Well, we're into week 3 of incubation. On day 11 I discovered egg 4/8 (recall they're ID-ed by the date they were collected) no longer had visible blood vessels nor a noticeable dark spot indicative of a developing embryo. Based on comments and info I researched online, I waited several days (having been out of town the last couple days) to candle it again only to discover no change. So, to make sure what killed the developing embryo wasn't a risk to my other eggs, Ben and I cracked open the egg to examine the contents. The only thing we saw was plain ol' egg yoke with barely discernible remnants of blood vessels that I had previously seen. No bad odor or blood rings...apparently just an early death. I am well aware that 100% hatches are rare in artificial incubation and anticipated losing one or two (besides, my duck run wasn't set up to house six ducks!). So now I am down to five eggs and they all seem to be doing swimmingly! Ha ha! Get it? Ah, duck humor. It's hard to believe that in 10-11 days I should be seeing the little ones hatch! I'm nervous but very eager to see them. I'll be sure to post lots of pics of their birth!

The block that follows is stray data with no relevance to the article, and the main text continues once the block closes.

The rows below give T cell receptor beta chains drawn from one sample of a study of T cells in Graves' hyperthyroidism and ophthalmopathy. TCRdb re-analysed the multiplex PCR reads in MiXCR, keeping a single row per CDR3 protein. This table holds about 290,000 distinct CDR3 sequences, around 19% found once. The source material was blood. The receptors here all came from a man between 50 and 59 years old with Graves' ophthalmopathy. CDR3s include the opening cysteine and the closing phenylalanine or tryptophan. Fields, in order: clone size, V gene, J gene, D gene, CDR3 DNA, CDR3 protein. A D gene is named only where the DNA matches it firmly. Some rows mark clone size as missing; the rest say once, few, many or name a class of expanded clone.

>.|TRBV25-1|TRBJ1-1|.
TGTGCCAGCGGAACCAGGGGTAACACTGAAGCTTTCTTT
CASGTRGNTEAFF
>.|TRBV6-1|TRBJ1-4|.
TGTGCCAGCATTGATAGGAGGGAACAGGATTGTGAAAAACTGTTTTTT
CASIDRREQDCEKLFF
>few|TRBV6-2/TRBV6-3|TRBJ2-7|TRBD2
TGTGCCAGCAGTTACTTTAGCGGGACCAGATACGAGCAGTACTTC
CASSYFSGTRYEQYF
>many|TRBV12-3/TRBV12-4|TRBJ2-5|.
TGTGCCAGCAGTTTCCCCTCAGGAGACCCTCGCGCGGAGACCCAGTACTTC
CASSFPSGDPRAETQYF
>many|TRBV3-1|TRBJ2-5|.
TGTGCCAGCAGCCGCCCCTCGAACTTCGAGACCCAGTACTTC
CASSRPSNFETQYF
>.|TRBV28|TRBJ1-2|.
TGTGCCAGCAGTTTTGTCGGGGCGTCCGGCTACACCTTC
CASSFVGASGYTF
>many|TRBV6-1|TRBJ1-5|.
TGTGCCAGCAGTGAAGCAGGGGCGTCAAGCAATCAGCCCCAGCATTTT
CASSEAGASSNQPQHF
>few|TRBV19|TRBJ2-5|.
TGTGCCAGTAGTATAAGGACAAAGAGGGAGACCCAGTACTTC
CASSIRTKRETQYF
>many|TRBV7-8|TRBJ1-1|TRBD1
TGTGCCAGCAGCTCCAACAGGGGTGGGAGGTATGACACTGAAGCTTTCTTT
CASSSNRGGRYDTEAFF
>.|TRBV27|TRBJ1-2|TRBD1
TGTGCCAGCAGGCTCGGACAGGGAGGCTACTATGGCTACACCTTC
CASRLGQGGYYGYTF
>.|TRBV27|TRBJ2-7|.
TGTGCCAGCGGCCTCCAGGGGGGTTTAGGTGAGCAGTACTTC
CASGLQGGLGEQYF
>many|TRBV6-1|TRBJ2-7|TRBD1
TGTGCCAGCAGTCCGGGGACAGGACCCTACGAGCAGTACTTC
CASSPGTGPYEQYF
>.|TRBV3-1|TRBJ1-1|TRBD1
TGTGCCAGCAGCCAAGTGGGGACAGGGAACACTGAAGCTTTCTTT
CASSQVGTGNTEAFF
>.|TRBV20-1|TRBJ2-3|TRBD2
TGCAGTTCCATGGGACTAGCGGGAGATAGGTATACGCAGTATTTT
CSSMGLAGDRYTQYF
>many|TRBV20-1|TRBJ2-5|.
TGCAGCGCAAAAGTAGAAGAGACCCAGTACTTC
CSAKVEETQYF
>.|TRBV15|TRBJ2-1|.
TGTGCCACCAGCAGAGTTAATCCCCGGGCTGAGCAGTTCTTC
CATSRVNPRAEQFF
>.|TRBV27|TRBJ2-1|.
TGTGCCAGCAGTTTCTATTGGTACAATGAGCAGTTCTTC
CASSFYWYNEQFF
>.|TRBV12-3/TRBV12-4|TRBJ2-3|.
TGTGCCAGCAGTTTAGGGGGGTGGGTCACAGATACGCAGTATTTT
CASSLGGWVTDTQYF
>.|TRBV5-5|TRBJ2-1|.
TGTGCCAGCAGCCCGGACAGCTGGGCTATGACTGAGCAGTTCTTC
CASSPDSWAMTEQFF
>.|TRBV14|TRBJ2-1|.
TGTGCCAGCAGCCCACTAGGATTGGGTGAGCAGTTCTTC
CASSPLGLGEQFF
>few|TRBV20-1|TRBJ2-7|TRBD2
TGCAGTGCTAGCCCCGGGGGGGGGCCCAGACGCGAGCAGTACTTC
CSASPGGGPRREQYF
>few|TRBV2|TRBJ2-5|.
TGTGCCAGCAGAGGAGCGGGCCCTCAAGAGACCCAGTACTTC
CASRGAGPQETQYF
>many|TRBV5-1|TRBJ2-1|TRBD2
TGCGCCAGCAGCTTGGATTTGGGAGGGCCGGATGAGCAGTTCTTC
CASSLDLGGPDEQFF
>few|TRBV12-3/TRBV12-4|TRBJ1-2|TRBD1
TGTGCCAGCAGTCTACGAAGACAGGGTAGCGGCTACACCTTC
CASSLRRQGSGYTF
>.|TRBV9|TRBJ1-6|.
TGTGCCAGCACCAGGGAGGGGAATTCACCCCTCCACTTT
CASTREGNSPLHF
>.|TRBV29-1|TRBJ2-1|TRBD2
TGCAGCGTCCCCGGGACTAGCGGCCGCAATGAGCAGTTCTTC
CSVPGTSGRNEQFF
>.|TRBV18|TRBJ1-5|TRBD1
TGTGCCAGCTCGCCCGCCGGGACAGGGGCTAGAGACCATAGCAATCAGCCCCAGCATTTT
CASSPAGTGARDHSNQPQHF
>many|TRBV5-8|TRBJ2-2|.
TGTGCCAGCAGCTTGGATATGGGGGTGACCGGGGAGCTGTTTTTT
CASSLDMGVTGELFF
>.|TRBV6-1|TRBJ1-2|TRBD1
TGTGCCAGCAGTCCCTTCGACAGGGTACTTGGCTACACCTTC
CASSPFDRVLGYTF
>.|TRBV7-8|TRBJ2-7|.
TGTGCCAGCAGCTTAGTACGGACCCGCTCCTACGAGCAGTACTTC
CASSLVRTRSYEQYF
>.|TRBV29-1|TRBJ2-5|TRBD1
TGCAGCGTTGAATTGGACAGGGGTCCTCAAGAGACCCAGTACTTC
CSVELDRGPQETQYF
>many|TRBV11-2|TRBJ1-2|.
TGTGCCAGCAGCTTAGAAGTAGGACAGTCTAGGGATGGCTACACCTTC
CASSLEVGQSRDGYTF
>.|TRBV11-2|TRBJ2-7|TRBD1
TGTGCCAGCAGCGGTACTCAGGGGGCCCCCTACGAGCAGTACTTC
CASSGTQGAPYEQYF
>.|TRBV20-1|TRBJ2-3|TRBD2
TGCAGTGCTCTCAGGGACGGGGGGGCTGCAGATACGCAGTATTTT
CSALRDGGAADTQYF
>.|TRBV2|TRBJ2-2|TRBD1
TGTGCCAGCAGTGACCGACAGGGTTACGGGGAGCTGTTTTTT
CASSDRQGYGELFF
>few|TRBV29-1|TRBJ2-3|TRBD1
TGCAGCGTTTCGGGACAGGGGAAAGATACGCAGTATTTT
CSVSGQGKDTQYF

Check out what I saw 5 of my 6 eggs do yesterday when I candled them... (The video is not of my egg, but DEFINITELY illustrates what I saw) Totally freaked me out at first because I had not read anything about it happening, not at least so early in development!
Friday (day 7) marked the end of week one of incubation. Eggs can be candled (use of a bright light to see the contents of an egg) around day 7 to determine fertility and the rate at which they are dehydrating. I am happy to announce that all six of my duck eggs are fertile and progressing nicely! Below is one of my eggs being candled on a flashlight and toilet paper tube, my DIY egg candler.
The green arrow is identifying the air cell which is used to determine whether the egg is dehydrating correctly. You can see where I drew a dotted outline of the air cell (below) for comparison at the next candling. The dates on the eggs reflect when the breeder collected the eggs. The blue arrow identifies the "eye" of the embryo and what will eventually be a duckling! Finally, the pink arrows are pointing out developing blood vessels, nourishing the embryo. Week two will constitute an increase in incubator temperature to 102 degrees and a seven minute cooling period & light spraying of water each day.
After several years of work and frustration (the whole saga is outlined in the posts below), I am happy to announce I acquired Ancona hatching eggs yesterday! They are presently in my incubator staying at a toasty 101.5ish degrees. If all goes well, I'll have 6 darling ducklings around May 8th! While the incubation period is pretty uneventful, keep checking back as the hatch date nears for updates.